The choice of music was interesting as well. I went in expecting nothing but tones with a cyberpunk feel. Unexpectedly though, Recompile combines both cyberpunk and the classical genre to convey the emotions of the mainframe. As a classical enthusiast, hearing piano music did a great deal to lighten the sometimes frustrating mood of the title. Classical music and a story centered on certain doom just mesh so well together. Battles, of course, change what track you hear. Depending on your sound settings though, this may prove to distract at times. Classical music during the fights might be entertaining as well. I feel it could add to the ‘action’ aesthetic of it all. Cole McGrath fighting The Beast in inFamous 2 is one battle that has a classical music feel.
All of this atmosphere is rounded with some great optimization settings, though there’s something worth noting. The settings you choose are not automatically saved once you exit from the game, and while that may sound alright as a simple “Apply” will fix this, each exit from the program resets anything you mess with. I hope to see a patch that can remedy this in the future, but time will tell. Most games save these settings automatically or with user input, and this one did neither.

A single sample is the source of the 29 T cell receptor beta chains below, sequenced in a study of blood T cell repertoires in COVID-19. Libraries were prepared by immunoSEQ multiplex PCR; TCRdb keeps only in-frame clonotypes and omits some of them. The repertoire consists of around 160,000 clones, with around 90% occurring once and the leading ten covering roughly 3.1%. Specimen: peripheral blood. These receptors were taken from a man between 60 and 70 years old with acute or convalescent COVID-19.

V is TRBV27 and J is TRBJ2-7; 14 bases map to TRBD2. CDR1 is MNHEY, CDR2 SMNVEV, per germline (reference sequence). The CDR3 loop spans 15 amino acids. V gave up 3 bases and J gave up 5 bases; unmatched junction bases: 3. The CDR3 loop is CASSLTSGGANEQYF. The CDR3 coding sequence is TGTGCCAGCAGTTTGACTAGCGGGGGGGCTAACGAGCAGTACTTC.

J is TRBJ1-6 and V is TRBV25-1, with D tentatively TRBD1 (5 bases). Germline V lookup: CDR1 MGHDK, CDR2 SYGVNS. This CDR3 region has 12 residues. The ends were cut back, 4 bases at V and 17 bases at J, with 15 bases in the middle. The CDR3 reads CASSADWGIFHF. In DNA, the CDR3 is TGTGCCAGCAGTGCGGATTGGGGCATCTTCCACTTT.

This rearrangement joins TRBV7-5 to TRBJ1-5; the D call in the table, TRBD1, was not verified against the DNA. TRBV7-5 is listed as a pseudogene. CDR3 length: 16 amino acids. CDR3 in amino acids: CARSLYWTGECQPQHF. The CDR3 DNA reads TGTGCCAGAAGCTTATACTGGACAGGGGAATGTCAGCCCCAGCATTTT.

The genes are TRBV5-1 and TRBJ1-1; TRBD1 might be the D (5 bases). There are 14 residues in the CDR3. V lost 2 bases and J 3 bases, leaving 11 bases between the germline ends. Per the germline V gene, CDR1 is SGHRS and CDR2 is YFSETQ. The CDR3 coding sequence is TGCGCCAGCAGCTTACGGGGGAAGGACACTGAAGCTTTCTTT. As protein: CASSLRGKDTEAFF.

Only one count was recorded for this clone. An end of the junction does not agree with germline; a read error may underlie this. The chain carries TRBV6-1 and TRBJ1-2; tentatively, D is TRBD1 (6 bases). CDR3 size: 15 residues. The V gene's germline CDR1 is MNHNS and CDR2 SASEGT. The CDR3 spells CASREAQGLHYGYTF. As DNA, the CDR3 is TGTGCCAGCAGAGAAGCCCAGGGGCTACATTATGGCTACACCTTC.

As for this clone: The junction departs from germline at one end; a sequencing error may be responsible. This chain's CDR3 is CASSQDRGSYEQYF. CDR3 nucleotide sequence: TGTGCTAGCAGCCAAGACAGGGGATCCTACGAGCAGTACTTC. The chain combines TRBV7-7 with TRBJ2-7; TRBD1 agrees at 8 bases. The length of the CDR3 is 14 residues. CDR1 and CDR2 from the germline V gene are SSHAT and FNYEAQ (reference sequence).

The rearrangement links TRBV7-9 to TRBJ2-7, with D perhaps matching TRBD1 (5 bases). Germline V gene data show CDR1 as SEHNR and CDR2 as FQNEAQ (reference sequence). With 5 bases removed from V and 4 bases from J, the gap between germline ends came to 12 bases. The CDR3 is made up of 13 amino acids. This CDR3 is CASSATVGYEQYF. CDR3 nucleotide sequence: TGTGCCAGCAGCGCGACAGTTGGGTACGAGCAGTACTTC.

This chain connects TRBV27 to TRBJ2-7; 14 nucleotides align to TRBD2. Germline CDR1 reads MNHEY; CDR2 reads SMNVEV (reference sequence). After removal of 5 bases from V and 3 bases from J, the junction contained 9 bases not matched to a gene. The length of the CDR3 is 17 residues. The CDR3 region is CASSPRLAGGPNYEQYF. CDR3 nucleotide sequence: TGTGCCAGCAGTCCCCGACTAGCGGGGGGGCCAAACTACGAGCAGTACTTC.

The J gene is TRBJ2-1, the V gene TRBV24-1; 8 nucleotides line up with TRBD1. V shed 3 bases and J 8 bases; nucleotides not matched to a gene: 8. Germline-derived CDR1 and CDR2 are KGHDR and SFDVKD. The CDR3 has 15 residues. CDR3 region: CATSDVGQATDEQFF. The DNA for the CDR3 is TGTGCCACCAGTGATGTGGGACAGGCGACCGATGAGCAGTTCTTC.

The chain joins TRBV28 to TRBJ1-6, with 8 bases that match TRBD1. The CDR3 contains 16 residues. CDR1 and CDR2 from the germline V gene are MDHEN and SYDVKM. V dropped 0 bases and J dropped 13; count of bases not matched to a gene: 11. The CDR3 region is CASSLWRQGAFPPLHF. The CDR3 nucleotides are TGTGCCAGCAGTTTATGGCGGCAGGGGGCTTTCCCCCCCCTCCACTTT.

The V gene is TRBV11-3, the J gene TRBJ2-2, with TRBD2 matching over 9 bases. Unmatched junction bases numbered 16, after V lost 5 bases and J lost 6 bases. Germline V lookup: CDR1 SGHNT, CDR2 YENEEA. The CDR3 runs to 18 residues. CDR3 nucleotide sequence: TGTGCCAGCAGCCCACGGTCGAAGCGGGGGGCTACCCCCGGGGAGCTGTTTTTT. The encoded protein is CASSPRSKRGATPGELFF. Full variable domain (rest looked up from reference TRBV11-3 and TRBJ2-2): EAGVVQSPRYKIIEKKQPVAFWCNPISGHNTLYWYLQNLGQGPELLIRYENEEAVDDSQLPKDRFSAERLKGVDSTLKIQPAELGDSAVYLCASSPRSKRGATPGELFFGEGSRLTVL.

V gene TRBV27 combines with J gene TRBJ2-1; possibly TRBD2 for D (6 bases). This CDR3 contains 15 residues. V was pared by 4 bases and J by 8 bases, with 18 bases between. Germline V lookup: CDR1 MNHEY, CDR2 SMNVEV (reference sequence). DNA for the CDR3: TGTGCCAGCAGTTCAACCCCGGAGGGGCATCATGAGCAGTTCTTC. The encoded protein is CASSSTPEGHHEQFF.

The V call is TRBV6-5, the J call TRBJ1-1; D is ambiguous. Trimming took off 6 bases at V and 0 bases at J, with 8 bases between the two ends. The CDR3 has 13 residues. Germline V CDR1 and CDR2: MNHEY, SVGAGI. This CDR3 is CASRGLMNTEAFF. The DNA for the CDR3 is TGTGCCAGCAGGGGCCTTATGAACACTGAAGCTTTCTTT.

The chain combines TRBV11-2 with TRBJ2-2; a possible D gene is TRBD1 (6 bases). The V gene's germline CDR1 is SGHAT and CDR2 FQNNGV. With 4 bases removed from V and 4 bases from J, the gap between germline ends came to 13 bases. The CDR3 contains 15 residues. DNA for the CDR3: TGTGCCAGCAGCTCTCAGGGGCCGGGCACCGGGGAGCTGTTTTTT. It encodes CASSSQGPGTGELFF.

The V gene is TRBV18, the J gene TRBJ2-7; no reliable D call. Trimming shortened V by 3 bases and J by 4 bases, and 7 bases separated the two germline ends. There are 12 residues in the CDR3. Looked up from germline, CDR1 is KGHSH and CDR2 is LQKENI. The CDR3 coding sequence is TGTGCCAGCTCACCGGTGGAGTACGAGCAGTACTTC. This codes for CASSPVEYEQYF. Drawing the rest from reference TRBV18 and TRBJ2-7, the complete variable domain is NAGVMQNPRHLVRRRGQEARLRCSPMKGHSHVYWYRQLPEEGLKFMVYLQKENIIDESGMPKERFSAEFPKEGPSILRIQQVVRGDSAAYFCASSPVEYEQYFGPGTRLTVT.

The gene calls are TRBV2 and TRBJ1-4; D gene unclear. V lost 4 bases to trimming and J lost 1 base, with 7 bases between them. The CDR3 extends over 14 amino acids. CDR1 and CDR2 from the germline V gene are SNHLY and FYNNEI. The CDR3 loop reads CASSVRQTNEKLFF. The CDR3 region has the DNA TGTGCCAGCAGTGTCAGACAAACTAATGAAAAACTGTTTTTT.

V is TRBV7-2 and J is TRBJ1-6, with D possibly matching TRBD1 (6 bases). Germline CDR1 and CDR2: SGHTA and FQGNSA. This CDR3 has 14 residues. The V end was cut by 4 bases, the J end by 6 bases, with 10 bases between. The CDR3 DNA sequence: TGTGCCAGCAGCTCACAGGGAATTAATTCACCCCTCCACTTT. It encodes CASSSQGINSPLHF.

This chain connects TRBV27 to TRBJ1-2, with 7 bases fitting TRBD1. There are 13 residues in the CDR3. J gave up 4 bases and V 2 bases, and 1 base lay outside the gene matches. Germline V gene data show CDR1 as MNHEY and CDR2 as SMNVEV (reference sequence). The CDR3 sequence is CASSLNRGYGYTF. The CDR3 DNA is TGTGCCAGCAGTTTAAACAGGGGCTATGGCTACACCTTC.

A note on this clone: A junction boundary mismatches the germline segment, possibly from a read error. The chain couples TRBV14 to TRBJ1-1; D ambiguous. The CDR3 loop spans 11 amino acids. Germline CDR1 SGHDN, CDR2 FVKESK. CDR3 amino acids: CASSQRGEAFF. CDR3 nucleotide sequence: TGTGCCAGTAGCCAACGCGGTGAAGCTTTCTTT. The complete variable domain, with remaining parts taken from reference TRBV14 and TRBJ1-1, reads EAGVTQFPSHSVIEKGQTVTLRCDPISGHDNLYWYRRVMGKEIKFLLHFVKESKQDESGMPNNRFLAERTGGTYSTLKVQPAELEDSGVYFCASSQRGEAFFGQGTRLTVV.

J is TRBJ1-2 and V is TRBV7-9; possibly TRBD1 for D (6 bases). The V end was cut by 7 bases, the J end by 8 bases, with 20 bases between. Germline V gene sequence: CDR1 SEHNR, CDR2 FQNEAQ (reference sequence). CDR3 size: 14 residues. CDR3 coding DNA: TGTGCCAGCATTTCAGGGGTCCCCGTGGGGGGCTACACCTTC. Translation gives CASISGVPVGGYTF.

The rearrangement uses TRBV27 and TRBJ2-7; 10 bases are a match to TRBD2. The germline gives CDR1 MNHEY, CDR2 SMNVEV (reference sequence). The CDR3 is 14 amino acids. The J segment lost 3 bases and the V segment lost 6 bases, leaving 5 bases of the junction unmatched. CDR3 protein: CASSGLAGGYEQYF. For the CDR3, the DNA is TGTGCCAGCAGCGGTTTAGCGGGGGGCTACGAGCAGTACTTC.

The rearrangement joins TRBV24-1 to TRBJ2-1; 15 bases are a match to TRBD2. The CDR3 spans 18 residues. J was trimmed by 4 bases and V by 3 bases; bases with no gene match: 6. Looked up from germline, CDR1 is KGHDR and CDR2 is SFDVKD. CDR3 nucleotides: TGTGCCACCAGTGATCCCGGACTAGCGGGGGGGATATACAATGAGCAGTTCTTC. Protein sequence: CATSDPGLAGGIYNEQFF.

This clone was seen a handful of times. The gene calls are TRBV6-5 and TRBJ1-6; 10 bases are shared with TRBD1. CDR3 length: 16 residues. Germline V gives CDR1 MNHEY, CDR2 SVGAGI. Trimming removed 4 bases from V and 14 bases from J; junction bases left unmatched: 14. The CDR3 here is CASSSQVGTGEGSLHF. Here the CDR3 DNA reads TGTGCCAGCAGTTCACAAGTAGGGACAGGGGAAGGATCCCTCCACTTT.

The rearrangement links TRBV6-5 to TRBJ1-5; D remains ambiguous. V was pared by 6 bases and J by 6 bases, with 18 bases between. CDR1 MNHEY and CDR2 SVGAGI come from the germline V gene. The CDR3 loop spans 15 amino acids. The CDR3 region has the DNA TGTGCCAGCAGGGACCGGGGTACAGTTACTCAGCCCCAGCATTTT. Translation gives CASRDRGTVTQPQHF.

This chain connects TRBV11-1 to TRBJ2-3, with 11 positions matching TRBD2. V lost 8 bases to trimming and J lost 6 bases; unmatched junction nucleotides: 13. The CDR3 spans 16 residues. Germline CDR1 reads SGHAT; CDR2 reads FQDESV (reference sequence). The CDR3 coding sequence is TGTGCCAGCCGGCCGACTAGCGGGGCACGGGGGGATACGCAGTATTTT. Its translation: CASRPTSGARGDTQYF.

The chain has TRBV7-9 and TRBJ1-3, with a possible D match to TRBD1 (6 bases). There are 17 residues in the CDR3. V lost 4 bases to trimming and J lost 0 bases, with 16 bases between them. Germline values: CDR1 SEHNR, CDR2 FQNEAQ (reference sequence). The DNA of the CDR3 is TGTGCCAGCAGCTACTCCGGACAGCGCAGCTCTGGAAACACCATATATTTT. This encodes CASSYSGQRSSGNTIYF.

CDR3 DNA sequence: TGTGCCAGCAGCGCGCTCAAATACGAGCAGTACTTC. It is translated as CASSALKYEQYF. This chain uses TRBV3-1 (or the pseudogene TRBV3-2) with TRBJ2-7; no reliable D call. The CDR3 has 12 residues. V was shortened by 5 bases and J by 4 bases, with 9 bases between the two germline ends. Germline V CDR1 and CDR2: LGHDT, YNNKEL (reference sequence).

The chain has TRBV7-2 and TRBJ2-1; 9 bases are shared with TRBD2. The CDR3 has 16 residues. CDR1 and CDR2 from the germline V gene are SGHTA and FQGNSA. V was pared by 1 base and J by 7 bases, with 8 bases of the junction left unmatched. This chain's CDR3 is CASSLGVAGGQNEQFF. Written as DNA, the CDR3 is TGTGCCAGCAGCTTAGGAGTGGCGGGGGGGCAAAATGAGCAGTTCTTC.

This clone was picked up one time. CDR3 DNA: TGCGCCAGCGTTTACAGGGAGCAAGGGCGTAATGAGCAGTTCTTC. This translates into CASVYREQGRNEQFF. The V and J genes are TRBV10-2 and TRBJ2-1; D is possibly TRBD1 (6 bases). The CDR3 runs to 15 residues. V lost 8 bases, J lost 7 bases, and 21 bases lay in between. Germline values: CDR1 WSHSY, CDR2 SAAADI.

Recompile offers a solid 3D platformer, all in all. The game combines third-person action with a digital cyberpunk aesthetic. While the visuals were amazing at times, gameplay proved frustrating more often than not due to such restrictions. During my Recompile review, I found checkpoints throughout the game. They are useful to mark one’s place after completing a list of tasks. However, if you were to lose 100% of your program, it required re-tracing more steps than I would’ve normally been alright with, no matter how far I ended up going. Even when pathways were clear, enemies could still knock you far enough to send you plummeting. I did genuinely enjoy my time with the title, don’t get me wrong, but I can see where there might be room for improvement.
In the event that games easily fluster you, Recompile isn’t a 3D platformer I’d recommend, though I can see some enjoying this frustration in a strange, hopeful sort of way. All in all, despite Recompile’s shining faults, cyberpunk and platformer fans are sure to find enough to enjoy.